Industry knocks on the door in remote Chile
An environmental debate intensifies over a proposed Canadian factory.
By Tim Vandenack | Special to The Christian Science Monitor
COIHAIQUE, CHILE - The best thing about Aisén, the vast expanse
of wilderness in southern Chile, says Mirium Chible who owns a
restaurant here, is its untouched nature. "The water is clean," she says. "You can drink from the rivers."
Aisén sits at the northern end of Patagonia deep in southern Chile. It is one of Chile's most undeveloped and least inhabited regions.
But with the Canadian mining and metals company Noranda considering a $2.75
billion aluminum-smelter project – the most expensive
project proposal in Chilean history – industrialization in the pristine zone stands to greatly advance.
Chile is among the most politically stable of Latin American nations and
has a long history of openness to foreign investment. The foreign
inflows – led by the United States, Spain, and Canada – helped Chile's economy boom through the 1990s and become one of the best in
But now, environmental observers are warning that the zeal for outside
capital, if unchecked, will lead to the depletion of Chile's natural
resources. The Noranda proposal, given its size and proposed location in the wilds of Aisén, stands to be a defining moment in how the
nation balances foreign investment with environmental concerns.
"Countries like ours are growing at the cost of their natural resources,"
says Manuel Contrera, an ecological-sciences professor at
Santiago's University of Chile. "It's the same in all Latin America."
That doesn't mean Noranda's plans should be rejected, says Mr. Contrera.
But he says the emphasis on industry and economic
development over the environment – the hallmark of Chile's last three administrations, including that of current President Ricardo Lagos –
needs to be rethought and environmental regulations beefed up.
The debate over the project, dubbed Alumysa, is already intense. Noranda
officials, labor unions, and many business leaders say the
project will bring money, higher wages, and jobs to the isolated zone, without undue environmental harm.
Fishing is the main industry in Aisén, a region cut by fjords, canals,
and rivers that feed into the Pacific. But labor leaders say the fisheries
industry pays low wages. Local residents in other professions agree. "We want all industries, without question, because that will bring
better-quality work and better salaries," says Mauricio Muñoz, a labor leader and machine operator at a logging company here.
But ecologists question Noranda's claims that the project will have minimal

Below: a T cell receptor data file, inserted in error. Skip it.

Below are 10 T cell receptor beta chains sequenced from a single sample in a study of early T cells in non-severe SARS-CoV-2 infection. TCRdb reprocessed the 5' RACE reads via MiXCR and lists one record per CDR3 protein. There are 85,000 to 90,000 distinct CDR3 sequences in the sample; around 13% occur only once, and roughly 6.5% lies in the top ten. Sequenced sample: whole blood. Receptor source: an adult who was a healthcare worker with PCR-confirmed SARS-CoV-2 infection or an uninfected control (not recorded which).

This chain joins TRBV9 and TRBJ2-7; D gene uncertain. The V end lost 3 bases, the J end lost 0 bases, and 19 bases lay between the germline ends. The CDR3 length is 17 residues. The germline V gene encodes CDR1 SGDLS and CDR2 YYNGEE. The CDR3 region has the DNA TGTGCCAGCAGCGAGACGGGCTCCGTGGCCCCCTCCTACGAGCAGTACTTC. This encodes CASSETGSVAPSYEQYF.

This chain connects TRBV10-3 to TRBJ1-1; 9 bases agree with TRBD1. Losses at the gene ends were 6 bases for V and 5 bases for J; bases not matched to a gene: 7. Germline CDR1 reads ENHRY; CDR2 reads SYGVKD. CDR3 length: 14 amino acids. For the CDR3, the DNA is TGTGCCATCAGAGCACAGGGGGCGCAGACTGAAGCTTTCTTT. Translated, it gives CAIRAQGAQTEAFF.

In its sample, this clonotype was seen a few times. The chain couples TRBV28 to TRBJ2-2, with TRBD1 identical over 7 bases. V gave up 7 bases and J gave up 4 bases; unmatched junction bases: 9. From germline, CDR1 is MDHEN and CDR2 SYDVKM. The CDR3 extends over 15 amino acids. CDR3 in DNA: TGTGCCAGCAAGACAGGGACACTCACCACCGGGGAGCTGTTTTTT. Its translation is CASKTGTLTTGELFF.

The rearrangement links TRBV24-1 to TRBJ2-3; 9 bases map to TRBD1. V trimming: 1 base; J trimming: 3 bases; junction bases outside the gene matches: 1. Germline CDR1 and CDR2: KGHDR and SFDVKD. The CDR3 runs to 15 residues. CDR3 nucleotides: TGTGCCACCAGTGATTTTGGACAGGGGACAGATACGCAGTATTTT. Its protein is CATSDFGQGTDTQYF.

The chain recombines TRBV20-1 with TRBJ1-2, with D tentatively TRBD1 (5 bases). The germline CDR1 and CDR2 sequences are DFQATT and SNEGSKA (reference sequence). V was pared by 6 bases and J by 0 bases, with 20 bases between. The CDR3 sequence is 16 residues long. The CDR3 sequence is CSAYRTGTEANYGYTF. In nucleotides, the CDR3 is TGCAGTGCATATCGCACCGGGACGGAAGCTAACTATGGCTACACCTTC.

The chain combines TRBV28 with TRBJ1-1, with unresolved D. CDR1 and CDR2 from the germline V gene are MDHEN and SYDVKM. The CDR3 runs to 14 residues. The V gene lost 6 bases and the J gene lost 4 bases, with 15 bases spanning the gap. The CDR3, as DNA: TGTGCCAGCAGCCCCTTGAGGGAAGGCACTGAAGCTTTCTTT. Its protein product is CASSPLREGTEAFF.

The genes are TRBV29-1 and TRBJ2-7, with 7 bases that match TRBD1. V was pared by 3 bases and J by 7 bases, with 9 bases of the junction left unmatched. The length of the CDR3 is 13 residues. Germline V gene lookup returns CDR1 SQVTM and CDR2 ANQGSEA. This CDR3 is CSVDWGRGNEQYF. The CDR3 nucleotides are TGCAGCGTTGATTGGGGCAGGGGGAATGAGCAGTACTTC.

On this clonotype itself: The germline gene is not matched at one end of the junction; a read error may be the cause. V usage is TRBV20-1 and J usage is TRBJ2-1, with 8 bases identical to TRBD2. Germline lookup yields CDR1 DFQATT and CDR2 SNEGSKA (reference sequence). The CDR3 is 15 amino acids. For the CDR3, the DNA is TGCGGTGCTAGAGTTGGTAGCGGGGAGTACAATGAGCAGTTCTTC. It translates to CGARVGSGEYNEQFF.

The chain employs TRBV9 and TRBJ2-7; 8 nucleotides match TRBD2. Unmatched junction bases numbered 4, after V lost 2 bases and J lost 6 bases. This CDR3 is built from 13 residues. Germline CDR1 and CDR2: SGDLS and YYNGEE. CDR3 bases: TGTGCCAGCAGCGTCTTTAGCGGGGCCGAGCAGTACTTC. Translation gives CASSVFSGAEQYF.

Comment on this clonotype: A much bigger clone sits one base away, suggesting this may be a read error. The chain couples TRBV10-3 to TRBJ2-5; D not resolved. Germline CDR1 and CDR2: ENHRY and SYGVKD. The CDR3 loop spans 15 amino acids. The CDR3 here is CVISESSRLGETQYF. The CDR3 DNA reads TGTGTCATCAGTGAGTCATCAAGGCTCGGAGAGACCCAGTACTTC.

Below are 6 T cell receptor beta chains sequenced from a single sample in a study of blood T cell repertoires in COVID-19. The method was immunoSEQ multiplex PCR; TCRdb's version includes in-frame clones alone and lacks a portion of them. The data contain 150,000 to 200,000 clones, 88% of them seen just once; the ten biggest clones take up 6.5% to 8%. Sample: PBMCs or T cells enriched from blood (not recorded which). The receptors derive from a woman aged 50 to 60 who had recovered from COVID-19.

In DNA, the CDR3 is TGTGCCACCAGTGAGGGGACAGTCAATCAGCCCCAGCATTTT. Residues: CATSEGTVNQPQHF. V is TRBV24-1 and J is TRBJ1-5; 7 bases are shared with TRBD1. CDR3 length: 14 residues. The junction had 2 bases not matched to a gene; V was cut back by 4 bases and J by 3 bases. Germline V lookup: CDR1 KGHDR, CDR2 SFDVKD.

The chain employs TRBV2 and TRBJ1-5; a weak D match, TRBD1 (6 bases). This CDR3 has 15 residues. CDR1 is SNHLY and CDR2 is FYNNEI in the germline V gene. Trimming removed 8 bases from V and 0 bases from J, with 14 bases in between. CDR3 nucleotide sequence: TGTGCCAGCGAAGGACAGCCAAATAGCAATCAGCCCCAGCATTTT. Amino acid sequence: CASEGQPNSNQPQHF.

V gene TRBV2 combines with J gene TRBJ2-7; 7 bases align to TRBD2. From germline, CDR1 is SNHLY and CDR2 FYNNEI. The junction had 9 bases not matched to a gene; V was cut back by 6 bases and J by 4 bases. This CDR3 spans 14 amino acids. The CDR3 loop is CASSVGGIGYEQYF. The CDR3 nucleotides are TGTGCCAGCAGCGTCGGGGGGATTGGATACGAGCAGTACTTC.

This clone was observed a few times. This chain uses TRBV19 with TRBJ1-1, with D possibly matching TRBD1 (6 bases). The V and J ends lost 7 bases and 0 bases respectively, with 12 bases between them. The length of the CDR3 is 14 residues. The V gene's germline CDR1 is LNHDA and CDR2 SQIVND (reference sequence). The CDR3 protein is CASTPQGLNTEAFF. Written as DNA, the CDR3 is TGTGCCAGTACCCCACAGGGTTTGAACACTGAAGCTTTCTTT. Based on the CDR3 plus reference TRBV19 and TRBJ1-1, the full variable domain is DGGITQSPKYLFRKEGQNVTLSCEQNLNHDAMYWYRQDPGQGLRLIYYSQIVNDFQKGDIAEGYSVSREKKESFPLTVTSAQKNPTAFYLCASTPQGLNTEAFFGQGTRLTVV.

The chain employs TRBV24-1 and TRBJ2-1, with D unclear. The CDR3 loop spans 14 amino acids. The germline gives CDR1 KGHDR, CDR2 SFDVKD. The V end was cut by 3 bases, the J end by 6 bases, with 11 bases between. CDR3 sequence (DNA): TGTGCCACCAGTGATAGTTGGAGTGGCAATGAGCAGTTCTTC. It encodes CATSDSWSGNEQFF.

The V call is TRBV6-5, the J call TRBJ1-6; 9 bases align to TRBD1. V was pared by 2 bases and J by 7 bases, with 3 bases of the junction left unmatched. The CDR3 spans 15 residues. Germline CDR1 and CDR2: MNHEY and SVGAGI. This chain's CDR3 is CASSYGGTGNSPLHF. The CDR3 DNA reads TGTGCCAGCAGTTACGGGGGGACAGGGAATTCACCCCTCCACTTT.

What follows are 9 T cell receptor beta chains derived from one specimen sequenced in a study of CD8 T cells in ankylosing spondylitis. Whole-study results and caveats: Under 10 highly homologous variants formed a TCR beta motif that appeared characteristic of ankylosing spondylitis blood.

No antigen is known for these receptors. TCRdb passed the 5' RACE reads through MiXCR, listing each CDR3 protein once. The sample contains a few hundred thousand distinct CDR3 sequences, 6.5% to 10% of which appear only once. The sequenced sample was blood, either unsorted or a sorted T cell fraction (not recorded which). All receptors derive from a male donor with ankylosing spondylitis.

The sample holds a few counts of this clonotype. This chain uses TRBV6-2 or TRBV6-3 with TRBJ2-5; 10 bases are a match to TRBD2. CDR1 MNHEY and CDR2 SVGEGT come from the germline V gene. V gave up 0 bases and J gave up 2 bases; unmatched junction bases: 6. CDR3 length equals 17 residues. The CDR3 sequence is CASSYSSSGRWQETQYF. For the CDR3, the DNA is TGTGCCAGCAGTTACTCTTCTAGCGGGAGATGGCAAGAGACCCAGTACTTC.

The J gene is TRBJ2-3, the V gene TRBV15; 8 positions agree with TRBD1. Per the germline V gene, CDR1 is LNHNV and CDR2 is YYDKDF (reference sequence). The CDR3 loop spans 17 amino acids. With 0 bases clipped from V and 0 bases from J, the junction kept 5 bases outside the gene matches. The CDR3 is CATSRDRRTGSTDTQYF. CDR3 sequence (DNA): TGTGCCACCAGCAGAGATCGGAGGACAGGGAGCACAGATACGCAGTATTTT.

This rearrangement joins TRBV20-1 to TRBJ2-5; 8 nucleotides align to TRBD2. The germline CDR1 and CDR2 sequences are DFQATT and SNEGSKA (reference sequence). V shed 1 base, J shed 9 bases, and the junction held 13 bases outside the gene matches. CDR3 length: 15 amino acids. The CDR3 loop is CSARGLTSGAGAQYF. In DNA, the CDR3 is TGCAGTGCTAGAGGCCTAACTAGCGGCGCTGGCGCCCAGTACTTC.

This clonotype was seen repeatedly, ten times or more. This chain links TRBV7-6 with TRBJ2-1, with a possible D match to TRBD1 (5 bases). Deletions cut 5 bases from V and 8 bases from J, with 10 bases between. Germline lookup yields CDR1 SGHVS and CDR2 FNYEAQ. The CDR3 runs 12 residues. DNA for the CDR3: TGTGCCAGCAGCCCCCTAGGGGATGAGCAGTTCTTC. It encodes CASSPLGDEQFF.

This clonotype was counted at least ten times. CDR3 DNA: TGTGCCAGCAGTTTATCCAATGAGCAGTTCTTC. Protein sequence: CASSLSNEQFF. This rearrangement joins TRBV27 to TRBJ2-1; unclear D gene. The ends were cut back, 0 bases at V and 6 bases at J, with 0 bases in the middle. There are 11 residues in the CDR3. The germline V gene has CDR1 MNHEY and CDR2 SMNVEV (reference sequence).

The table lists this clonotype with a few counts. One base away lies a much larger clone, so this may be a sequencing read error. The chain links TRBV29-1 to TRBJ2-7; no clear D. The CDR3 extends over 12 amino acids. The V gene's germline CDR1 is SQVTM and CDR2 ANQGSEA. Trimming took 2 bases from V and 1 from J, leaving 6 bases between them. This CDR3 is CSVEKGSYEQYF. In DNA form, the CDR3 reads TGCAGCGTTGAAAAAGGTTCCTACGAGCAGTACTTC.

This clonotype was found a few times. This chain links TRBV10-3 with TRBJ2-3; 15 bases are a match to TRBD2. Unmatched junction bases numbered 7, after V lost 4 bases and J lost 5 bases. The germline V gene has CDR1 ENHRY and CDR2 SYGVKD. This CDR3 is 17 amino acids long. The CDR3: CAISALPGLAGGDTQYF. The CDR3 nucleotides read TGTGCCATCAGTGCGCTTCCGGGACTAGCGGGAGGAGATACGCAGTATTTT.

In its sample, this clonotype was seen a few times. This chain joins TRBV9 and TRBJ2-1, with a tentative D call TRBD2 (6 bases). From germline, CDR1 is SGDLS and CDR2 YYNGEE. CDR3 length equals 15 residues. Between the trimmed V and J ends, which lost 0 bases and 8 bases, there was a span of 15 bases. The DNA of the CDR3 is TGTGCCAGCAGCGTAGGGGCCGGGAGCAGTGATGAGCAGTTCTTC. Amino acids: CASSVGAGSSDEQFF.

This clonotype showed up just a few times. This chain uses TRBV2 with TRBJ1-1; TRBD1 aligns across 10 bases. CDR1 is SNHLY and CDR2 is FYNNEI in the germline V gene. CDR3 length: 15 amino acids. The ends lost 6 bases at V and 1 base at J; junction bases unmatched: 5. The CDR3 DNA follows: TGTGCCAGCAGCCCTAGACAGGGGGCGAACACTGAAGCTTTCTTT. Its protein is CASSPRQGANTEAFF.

environmental impact. They say it could open the zone, prized
by fly fishermen and backpackers, to unfettered development. They also say the plans underscore the need to protect areas still outside
industry's grasp. "This is the last part of Chile that hasn't been tamed," says Ms. Chible.
Noranda, which already has a large presence in Chile's northern copper
mines, has been mulling Alumysa for more than 10 years. Plans
call for construction of an aluminum smelter capable of producing 440,000 tons of aluminum a year outside Puerto Chacabuco, a small port
40 miles west of here. Dams for three hydroelectric facilities would be built on two lakes and a river. These would generate enough
electricity to power the facility.
Robert Biehl, the Chilean businessman heading up Alumysa, says aluminum
production technology has advanced to the point that
smelters operate in Canada's wilds and among Norway's fjords without causing harm. He says emissions would fall within Chilean and
World Bank norms.
Still, opponents warn that Alumysa's approval would open the doors to more
industry. "If Alumysa comes, there will be no impediment to a
cement factory, to other manufacturers," says Carlos Perez, an electrician and project opponent in Coihaique. Environmentalists tout
alternative forms of development like tourism and organic farming.
Oscar Muñoz, planning director for a local municipality, says the
area's immense size will reduce any environmental impact. "There are still
going to be vast, untouched areas," he says. He also says the roads built to access the dams and hydroelectric facilities will ease access
to untouched areas, boosting tourism.
But for observers such as University of Chile ecology professor Italo Serey,
the issue isn't so much whether the company enters Chile, but
rather, the conditions under which it would do so.
He praised the 1995 legislation that required, for the first time, that
industrial projects face review by Chile's National Environmental
Commission before implementation. Serey says the government needs to focus on environmentally friendly development. "If we don't, we'll
have more environmental problems that will result in more [cleanup] costs for the public."